When my info-larder gets too packed, it’s time to serve up some choice nuggets from around the Web.

Choice nuggetsGet’em while they’re hot.BP oil infiltrates the Gulf’s food chain

The inevitable has happened. From a McLatchy article:

University scientists have spotted the first indications oil is entering the Gulf seafood chain — in crab larvae — and one expert warns the effect on fisheries could last “years, probably not a matter of months” and affect many species.

Grist thanks its sponsors. Become one.

Of course, oil in crab larvae means oil in any fish that feed on crab larvae — a first step of hydrocarbons concentrating up the food chain, from little drops in little fish to big drops in big fish. And that’s not the only way Gulf sea life will come into contact with BP’s spilled oil, as veteran fishery expert Harriet Perry tells McLatchey. She says plankton feeders like menhaden will “just take it in,” making it available for their predators. She adds:

We have also just started seeing it on the fins of small, larval fish — their fins were encased in oil. That limits their mobility, so that makes them easy prey for other species. The oil’s going to get into the food chain in a lot of ways.

Grist thanks its sponsors. Become one.

What does this mean for food safety? Exposure to petroleum in food has been shown to cause cancer and brain damage, so keeping fish tainted with it out of the food supply is key. Right now, huge swaths of the Gulf’s teeming fisheries are closed for business. And the catch from the parts that remain open are subject to rigorous testing. So, if you see Gulf seafood for sale at a market, it’s likely to be as safe to eat as anything emerging from the troubled sea.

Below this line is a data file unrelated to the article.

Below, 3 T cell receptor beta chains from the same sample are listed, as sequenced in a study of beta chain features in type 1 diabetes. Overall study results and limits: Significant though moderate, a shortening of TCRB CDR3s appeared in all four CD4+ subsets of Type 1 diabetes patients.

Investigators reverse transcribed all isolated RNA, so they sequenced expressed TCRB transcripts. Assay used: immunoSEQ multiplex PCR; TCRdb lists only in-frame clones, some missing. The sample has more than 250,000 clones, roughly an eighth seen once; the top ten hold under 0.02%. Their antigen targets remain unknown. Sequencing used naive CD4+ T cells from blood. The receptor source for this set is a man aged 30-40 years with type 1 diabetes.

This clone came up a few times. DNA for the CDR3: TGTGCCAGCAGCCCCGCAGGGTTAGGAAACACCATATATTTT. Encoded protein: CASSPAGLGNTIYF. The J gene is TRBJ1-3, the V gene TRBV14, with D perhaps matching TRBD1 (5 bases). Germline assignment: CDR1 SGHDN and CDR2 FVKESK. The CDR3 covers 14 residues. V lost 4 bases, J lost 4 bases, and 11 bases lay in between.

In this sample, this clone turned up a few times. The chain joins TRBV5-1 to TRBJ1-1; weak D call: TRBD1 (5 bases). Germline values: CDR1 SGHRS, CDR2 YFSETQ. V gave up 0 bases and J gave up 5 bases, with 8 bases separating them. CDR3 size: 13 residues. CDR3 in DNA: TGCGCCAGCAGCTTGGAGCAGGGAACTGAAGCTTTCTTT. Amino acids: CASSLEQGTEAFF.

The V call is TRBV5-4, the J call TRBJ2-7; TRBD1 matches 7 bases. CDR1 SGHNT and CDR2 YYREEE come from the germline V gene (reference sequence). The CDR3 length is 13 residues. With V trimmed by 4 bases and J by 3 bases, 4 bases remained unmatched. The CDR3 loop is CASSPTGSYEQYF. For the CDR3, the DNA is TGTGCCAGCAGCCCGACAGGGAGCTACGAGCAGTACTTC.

However, as Andrew Schneider shows in a recent AOL News investigation, the public and the press need to maintain heavy pressure on food-safety officials to ensure that fish harvested from spill-affected waters is safe to eat. Schneider suggests that while the testing of market-bound Gulf seafood is indeed rigorous — and no tainted specimens have been found among market-bound fish — questions remain about precisely what level of oil contamination makes seafood unsafe.

Corn, immigration, and drug violence

In a recent Nation, veteran Latin America watcher Peter Canby has a long, searching essay corn, NAFTA, genetically modified organisms (GMOs), Mexican smallholder farmers, and the fate of agriculture in a warming world.

The piece details the well-known story of how highly subsidized U.S. corn flooded Mexico after the passage of NAFTA in 1994, helping spark an exodus from the countryside, particularly in Mexico’s south. But it also makes a couple of points that don’t get nearly enough attention. Given all the hysteria around immigration, and the horrific recent headlines about Mexico’s narco-trafficking crisis, it’s worth laying them out.

  • In the late 1980s, blessed by the IMF and friends in the Bush I administration, Mexico president Carlos Salinas embarked upon a policy of descampesinoización — pushing smallholder farmers off of the land and into the cities to staff an export-led manufacturing boom. Salinas’ aggressive push for NAFTA, and the decision to subject Mexico’s smallholder farmers to its rigors by including corn in the pact, were part of that plan.
  • The manufacturing boom never materialized: China, not Mexico, became the United States’ de facto manufacturing zone. The drug trade and opportunities in the United States largely filled the void. So now Mexico has a massive, metastasizing drug-violence problem, and the United States has what nativists believe to be an “immigration crisis.” Connecting these dots — Salinas’ attack on campesinos (smallholder farmers), NAFTA, the U.S. “immigration crisis,” and Mexico’s drug-trafficking nightmare — does not happen nearly enough in the U.S. press.  

Canby’s essay also has some great stuff on traditional campesino farming, and how an annual flood of U.S. GMO corn threatens to snuff out one of the globe’s most important food resources: the stunning diversity of corn varieties cultivated in Mexico’s south. It is worth reading in its entirety. Also worth reading on this general theme: In the Boston Review, Sarah Hill has an excellent piece on how the border town of Jaurez, once hailed as a great manufacturing center for U.S.-bound electronics products, has instead become a war zone for rival narco-trafficking interests, some of them, evidently, supported by the Mexican government itself.